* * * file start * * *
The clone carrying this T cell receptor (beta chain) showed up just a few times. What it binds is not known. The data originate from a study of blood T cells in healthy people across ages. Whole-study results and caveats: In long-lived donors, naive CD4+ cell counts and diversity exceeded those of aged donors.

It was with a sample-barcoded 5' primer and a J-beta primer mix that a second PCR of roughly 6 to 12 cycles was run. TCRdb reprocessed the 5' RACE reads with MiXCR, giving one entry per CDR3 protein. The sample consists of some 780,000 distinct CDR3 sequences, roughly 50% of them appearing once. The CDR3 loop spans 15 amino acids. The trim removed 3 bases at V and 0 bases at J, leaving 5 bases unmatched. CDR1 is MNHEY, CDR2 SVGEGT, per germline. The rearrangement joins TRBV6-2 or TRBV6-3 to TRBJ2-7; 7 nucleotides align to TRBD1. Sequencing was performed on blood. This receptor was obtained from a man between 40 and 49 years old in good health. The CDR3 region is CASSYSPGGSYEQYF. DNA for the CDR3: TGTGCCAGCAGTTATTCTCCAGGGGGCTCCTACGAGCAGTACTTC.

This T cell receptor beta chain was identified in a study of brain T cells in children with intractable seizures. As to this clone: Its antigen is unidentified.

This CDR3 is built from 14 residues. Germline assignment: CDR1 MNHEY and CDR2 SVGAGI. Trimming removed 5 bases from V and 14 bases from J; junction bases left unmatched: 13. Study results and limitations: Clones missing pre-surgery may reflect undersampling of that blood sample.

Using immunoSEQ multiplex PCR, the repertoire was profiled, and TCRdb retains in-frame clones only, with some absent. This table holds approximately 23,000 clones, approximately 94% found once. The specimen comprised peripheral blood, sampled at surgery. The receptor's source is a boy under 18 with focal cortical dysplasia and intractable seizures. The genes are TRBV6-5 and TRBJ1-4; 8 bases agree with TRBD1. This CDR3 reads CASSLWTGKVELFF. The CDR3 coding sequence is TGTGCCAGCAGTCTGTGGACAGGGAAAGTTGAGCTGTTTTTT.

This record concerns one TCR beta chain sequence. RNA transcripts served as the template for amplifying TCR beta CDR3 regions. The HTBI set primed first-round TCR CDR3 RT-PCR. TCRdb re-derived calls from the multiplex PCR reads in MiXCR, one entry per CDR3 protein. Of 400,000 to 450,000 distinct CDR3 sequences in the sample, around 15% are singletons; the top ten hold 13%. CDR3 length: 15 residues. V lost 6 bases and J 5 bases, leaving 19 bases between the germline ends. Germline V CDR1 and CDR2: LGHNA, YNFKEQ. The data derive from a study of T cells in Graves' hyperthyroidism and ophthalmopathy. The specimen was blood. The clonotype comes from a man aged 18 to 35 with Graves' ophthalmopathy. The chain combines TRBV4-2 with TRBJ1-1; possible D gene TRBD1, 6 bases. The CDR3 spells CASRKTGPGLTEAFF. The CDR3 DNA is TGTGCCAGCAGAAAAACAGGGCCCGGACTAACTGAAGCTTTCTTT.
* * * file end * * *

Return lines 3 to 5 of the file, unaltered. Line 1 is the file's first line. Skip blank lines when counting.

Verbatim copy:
This T cell receptor beta chain was identified in a study of brain T cells in children with intractable seizures. As to this clone: Its antigen is unidentified.

This CDR3 is built from 14 residues. Germline assignment: CDR1 MNHEY and CDR2 SVGAGI. Trimming removed 5 bases from V and 14 bases from J; junction bases left unmatched: 13. Study results and limitations: Clones missing pre-surgery may reflect undersampling of that blood sample.

Using immunoSEQ multiplex PCR, the repertoire was profiled, and TCRdb retains in-frame clones only, with some absent. This table holds approximately 23,000 clones, approximately 94% found once. The specimen comprised peripheral blood, sampled at surgery. The receptor's source is a boy under 18 with focal cortical dysplasia and intractable seizures. The genes are TRBV6-5 and TRBJ1-4; 8 bases agree with TRBD1. This CDR3 reads CASSLWTGKVELFF. The CDR3 coding sequence is TGTGCCAGCAGTCTGTGGACAGGGAAAGTTGAGCTGTTTTTT.